Port­land’s finest pop song­sters are scream­ing into an in­fi­nite, catchy abyss of their own mak­ing

Sharp - - EDITOR’S LETTER - By Alex Nino Gheciu

The orig­i­nal in­die rock­ers, The Shins, aren’t done se­duc­ing manic pixie dream girls just yet.

YOU CAN PIN­POINT THE pre­cise mo­ment in­die pop got gen­tri­fied: Natalie Port­man hands Zach Braff her head­phones in 2004’s Gar­den State, promis­ing him the jan­gly sway of The Shins’ “New Slang” will “change your life.” Soon after, the genre would go from word-of-mouth phe­nom­e­non to Bill­board-top­ping, Ap­ple-com­mer­cial-back­ing om­nipres­ence, and The Shins would leap from twee ob­scu­rity to Grammy-nom­i­nated favourite band of mopey dudes and their wannabe Manic Pixie Dream Girls every­where. “This Ger­man jour­nal­ist re­cently told me that in her col­lege days, they had a word for a cer­tain type of girl: Shins-y,” says lead singer/song­writer James Mercer. “She’s not to­tally square, but not to­tally hip ei­ther. She’s into mu­sic, but not so into mu­sic. Be­cause of Gar­den State, there were peo­ple who knew about The Shins who weren’t ex­actly hard­core mu­sic fans. And some fans will aban­don you at that point.”

So what does that band do in 2017, when in­die pop is ba­si­cally just pop (see: The 1975, Haim, The xx) and Bey­oncé is head­lin­ing Coachella? Ap­par­ently, just carry on like it’s the early aughts.

Heart­worms, The Shins’ lat­est, is a self-de­scribed “re­turn to the hand­made,” full of the strummy sing-alongs, di­a­mond-per­fect melodies, and lit-mag lyrics their devo­tees ini­tially fell for. It’s the first Shins al­bum self-pro­duced by Mercer since their 2001 de­but Oh, In­verted World — a not-so-sub­tle olive branch to fans who took is­sue with their last record’s pol­ished sheen. “I guess some sounds on Port of Mor­row sounded like proper mod­ern pro­duc­tion,” he ad­mits. “So my feel­ing, my gut, was there was a de­sire out there for The Shins to maybe not jump the shark.”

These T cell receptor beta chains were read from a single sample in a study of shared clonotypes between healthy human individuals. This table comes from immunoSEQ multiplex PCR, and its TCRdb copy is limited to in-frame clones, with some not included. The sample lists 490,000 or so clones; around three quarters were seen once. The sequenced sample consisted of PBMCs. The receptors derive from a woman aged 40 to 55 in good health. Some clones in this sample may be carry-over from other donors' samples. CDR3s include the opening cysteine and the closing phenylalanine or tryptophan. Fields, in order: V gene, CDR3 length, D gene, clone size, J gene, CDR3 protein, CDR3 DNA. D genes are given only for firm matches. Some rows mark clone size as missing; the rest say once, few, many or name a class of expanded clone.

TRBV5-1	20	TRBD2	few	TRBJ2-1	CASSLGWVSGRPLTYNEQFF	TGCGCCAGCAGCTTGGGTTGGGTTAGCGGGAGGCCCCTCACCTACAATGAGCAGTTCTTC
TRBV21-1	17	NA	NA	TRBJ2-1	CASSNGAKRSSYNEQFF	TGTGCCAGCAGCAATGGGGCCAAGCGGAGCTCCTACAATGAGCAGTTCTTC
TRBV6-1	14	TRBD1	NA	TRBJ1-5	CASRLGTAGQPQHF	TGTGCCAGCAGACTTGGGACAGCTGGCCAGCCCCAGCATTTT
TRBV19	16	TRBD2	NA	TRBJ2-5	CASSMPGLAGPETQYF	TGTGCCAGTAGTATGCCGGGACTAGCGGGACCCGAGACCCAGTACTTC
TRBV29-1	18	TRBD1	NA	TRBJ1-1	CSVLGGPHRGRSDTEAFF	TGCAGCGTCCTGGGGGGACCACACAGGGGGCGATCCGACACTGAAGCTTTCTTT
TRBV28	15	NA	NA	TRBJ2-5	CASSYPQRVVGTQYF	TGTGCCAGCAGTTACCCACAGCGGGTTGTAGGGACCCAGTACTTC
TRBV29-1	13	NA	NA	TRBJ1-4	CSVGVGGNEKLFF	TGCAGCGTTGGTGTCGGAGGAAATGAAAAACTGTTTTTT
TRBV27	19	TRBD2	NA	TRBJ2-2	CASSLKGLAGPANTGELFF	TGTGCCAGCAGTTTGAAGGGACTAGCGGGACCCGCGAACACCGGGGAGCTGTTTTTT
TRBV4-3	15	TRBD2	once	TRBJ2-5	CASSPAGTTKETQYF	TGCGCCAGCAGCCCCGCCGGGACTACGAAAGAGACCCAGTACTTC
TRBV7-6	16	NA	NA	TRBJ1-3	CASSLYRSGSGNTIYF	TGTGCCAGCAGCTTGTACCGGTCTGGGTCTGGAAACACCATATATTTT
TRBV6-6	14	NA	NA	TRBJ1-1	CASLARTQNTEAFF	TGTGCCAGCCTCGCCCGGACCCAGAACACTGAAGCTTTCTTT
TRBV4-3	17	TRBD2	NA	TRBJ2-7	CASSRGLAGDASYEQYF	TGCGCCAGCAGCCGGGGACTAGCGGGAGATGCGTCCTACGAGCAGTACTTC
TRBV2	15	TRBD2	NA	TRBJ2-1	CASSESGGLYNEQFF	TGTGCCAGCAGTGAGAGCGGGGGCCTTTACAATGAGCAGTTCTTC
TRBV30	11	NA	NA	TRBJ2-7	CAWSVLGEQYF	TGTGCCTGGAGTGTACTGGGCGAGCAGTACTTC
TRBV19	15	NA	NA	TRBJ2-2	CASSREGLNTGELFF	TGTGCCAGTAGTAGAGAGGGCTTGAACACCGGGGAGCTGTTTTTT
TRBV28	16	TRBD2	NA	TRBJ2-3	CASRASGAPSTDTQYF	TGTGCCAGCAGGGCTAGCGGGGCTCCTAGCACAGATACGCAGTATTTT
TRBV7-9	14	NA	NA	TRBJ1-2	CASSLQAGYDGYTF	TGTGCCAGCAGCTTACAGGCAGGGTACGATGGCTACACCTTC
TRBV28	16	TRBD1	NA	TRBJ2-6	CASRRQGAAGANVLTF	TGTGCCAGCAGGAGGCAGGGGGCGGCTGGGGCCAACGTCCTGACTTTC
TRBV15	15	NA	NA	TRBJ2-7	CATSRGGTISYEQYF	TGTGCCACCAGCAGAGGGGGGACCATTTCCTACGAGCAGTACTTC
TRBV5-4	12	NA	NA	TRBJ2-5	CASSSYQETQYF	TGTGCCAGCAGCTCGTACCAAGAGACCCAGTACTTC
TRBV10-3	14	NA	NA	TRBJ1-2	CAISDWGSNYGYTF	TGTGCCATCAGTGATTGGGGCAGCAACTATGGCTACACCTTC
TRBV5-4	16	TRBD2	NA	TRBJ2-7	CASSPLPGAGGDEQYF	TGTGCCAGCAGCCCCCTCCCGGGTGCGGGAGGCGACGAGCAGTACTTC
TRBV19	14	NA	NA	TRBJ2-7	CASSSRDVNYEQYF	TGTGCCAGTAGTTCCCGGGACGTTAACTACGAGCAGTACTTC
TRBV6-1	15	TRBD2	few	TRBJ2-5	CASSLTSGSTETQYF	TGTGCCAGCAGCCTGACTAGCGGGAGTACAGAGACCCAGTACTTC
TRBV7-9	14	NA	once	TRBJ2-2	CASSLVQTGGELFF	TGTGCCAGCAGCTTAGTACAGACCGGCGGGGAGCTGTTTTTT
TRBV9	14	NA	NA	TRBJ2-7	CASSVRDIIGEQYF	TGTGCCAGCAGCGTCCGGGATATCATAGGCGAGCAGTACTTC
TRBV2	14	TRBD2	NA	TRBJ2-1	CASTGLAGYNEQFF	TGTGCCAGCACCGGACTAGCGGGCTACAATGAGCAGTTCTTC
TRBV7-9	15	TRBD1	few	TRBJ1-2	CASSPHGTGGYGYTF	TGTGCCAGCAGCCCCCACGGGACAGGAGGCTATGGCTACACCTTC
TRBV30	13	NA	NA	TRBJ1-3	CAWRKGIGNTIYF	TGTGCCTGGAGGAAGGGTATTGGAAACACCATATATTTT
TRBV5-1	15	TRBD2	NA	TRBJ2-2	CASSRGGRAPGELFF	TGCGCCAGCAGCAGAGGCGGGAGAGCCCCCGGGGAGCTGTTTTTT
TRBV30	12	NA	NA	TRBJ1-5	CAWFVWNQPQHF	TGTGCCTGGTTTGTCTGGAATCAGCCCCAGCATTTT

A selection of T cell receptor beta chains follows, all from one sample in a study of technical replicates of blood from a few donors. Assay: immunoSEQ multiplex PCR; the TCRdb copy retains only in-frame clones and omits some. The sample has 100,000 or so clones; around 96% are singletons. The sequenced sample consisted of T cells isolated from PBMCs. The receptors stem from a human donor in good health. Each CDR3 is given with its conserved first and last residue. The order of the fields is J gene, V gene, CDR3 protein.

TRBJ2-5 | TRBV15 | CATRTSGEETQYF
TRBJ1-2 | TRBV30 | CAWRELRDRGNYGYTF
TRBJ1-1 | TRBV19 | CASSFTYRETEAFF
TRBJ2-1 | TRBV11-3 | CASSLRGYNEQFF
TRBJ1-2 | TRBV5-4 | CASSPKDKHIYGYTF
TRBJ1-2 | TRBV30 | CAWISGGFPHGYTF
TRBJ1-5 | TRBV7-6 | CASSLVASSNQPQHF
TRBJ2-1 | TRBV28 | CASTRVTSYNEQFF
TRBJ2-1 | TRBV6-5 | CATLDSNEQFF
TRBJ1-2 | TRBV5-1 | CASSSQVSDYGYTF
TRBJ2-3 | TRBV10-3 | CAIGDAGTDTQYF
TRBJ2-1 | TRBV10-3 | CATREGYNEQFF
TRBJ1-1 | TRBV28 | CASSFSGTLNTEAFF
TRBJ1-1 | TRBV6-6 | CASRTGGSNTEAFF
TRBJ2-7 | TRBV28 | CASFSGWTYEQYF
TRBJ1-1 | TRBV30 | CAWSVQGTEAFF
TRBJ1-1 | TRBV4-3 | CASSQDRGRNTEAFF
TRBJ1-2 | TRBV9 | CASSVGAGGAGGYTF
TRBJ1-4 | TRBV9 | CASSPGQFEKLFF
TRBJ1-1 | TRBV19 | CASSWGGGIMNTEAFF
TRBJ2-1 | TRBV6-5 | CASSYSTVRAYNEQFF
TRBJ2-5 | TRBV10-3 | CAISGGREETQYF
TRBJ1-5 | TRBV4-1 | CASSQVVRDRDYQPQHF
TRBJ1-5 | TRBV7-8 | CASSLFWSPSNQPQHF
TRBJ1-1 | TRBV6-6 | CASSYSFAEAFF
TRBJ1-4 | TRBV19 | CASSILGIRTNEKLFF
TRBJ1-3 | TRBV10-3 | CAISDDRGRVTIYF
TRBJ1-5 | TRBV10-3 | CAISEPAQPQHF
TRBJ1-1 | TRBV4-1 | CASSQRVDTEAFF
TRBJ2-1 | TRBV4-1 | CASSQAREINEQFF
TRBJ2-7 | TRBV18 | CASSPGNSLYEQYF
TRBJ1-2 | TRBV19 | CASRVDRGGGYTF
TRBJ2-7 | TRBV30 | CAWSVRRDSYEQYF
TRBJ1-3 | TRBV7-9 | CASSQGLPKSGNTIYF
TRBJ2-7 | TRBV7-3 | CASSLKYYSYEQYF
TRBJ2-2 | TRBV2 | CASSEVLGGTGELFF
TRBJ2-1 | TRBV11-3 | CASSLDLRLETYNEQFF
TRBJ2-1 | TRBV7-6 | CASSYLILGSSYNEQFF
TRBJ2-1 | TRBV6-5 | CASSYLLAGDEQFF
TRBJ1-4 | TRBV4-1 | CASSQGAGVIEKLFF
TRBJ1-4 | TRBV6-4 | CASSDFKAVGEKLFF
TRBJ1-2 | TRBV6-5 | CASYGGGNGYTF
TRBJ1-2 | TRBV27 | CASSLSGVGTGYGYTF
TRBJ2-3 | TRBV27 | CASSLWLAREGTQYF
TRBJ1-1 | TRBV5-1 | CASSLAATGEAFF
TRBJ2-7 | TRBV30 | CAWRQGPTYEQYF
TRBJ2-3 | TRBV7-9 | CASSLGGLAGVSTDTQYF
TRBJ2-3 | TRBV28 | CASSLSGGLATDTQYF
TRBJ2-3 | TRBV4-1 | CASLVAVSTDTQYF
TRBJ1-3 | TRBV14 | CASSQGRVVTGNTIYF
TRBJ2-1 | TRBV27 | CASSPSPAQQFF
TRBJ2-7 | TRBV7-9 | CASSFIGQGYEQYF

Of course, stay­ing rel­e­vant is hard. The traits defin­ing “in­die” 20 years ago (weird, ex­per­i­men­tal, po­ten­tially dis­con­cert­ing) are worlds apart from the ones defin­ing it to­day (slickly pro­duced, in­fec­tious, im­me­di­ately palat­able). Iron­i­cally, that trend — choos­ing melody over dis­so­nance — is one Mercer helped pop­u­lar­ize within the genre. He’s not overly proud of his mu­si­cal heirs: “[It’s in­die these days] if the front­man’s a re­ally hand­some guy, he can sing like a moth­er­fucker, and you’ve got a kickin’ beat behind there. It’s like tra­di­tional mod­ern pop mu­sic, and most of it isn’t my cup of tea.”

Maybe that sounds es­pe­cially cur­mud­geonly com­ing from a guy who’s never hid­den his pop sen­si­bil­i­ties (and is one-half of Bro­ken Bells, a side project with plenty a kickin’ beat.) Still, at least Mercer’s got the chops to war­rant the fist shak­ing: Heart­worms is a work of canorous mas­tery. It re­cap­tures the wist­ful, folksy airs of The Shins’ ear­lier work (“Milden­hall”), but up­dates it with off-kil­ter rhythms (“Paint­ing a Hole”) and odd elec­tronic flour­ishes (“Cherry Hearts”). This is in­die pop done Mercer’s way; proof that he’s still among the genre’s strong­est song­writ­ers, and more than ca­pa­ble of chang­ing your life.

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